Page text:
Neuropsychiatric systemic lupus erythematosus (NPSLE) is one of the earliest manifestations in human SLE, and a major cause of morbidity and mortality in this disease. While the pathways underlying NPSLE are not fully understood, blood brain barrier (BBB) disruption and altered brain perfusion have been postulated to contribute to the pathogenesis. The purpose of this study was to evaluate BBB integrity, macromolecule content, and other indicators of neurological damage in MRL-lpr/lpr mice which spontaneously develop NPSLE, compared to the background control strain MRL/+. Female MRL-lpr/lpr and MRL/+ mice were imaged by MRI at 9-10 weeks of age, at which time major neuropsychiatric symptoms including depression and cognitive dysfunction were already present. Dynamic contrast enhancement MRI indicated increased gadolinium uptake in MRL/lpr mice in all regions of the brain, with the largest differences visualized in the hypothalamus where these changes were significant. Furthemore, MRL/lpr mice displayed significantly higher concentrations of albumin, total immunoglobulin, and antibodies to double stranded DNA in their cerebrospinal fluid. In contrast, whole brain analysis of magnetic transfer contrast and quantitative T2 imaging indicated no significant differences between the MRL-lpr/lpr and MRL/+ mice. Thus, a compromised blood brain barrier (particularly in specific regions) in lupus prone MRL/lpr mice may allow for the passage of circulating autoantibodies from the serum into the brain, and induction of some of the neuropsychiatric abnormalities observed in this mouse strain. Preventing the regional breakdown in barrier integrity may be a novel approach to treatment of neuropsychiatric involvement in SLE.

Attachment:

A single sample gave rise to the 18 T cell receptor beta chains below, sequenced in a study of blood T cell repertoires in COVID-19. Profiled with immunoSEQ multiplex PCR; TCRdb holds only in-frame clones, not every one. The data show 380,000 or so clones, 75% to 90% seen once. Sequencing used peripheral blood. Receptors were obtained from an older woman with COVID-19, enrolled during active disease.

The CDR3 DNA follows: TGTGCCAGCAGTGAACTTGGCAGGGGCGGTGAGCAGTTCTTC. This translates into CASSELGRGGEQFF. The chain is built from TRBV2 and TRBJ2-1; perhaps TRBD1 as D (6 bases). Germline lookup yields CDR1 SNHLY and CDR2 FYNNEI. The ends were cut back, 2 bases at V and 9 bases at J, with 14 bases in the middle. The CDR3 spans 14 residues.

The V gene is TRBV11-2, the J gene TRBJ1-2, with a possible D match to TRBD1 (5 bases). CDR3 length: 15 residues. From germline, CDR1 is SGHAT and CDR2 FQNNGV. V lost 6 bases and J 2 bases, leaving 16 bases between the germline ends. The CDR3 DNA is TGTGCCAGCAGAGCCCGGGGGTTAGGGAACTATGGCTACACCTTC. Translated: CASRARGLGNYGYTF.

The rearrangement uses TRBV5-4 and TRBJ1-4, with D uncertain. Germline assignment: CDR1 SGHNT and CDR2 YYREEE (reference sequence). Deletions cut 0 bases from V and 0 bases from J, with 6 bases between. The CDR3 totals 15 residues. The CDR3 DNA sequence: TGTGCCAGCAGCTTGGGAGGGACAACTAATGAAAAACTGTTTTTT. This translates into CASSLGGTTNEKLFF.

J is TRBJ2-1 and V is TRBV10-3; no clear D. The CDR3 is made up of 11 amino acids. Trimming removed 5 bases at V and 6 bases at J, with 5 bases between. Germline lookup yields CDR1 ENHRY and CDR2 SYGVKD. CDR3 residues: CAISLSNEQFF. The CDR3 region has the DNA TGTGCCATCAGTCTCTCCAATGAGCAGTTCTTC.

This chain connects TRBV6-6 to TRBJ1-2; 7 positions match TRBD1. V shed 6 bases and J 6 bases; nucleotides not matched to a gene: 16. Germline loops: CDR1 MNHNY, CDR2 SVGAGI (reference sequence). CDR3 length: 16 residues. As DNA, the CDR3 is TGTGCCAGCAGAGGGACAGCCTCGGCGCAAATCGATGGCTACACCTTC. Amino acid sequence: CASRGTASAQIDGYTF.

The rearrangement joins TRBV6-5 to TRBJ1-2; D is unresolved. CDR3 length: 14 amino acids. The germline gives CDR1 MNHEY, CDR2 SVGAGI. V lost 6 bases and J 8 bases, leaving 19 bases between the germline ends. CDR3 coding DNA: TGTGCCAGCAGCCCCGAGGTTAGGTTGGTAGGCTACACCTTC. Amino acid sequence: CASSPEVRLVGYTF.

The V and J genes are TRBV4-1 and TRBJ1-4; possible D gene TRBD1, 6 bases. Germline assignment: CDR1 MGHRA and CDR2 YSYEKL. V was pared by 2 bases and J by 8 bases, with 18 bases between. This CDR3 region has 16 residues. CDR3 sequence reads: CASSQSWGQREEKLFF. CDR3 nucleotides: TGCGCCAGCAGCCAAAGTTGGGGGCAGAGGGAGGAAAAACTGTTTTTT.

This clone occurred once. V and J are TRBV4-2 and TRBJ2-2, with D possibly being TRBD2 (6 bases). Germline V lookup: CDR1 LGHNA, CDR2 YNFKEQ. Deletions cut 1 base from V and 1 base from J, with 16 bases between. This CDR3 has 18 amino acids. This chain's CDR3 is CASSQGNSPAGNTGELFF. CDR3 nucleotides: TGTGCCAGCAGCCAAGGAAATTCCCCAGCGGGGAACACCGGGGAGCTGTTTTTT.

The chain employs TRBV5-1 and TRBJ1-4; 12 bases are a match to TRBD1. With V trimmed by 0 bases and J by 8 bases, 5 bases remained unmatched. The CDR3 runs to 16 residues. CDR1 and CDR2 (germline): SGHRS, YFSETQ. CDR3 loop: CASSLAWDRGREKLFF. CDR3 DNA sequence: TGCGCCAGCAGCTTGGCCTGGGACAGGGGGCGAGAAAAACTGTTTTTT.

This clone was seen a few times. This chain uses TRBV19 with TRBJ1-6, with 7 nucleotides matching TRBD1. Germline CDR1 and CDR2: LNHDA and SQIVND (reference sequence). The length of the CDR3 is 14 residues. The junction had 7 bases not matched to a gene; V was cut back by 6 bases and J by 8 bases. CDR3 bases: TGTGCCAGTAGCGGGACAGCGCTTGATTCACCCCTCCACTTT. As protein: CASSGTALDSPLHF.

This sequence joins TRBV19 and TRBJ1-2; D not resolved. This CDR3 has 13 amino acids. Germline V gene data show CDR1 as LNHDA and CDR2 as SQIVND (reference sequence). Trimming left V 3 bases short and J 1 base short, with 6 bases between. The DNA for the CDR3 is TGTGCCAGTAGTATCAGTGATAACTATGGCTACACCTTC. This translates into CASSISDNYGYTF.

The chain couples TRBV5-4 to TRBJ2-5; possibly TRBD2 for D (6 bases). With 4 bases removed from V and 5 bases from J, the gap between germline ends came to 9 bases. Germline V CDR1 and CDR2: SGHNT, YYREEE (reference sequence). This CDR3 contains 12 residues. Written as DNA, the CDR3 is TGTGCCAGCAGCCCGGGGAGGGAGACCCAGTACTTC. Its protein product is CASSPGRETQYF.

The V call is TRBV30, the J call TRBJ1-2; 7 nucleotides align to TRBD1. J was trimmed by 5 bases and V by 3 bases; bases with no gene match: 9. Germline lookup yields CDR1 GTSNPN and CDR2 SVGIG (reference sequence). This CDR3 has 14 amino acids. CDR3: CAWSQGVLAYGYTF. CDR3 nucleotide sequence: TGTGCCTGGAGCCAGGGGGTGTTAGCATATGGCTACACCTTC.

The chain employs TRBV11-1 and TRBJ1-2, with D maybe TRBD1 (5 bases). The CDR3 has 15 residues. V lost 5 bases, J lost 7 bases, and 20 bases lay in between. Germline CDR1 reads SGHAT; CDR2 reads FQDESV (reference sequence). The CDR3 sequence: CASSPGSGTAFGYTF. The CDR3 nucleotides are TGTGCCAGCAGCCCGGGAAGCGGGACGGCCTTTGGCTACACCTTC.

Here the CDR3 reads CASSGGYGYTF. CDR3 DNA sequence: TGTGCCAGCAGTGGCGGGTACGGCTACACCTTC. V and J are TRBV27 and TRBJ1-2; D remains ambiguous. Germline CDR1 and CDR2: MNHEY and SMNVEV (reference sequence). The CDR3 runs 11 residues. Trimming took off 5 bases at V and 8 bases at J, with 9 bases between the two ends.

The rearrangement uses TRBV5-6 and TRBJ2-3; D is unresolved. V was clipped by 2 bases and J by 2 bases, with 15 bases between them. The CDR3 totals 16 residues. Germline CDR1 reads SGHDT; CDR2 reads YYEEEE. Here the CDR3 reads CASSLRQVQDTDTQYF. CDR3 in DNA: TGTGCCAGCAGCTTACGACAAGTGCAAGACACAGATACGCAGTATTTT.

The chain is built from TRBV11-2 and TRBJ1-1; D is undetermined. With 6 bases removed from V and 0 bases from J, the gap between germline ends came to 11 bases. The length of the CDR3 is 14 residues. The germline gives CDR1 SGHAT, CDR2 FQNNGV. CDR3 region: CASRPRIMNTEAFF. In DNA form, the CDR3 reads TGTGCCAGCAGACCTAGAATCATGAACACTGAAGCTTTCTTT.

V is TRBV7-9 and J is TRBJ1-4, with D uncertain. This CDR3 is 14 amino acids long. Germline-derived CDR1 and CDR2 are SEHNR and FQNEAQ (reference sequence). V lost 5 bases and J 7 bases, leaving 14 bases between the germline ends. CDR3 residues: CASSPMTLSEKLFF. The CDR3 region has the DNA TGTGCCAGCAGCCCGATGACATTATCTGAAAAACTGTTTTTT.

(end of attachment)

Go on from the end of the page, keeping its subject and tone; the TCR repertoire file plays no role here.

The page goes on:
- Copyright © 2013 by The American Association of Immunologists, Inc.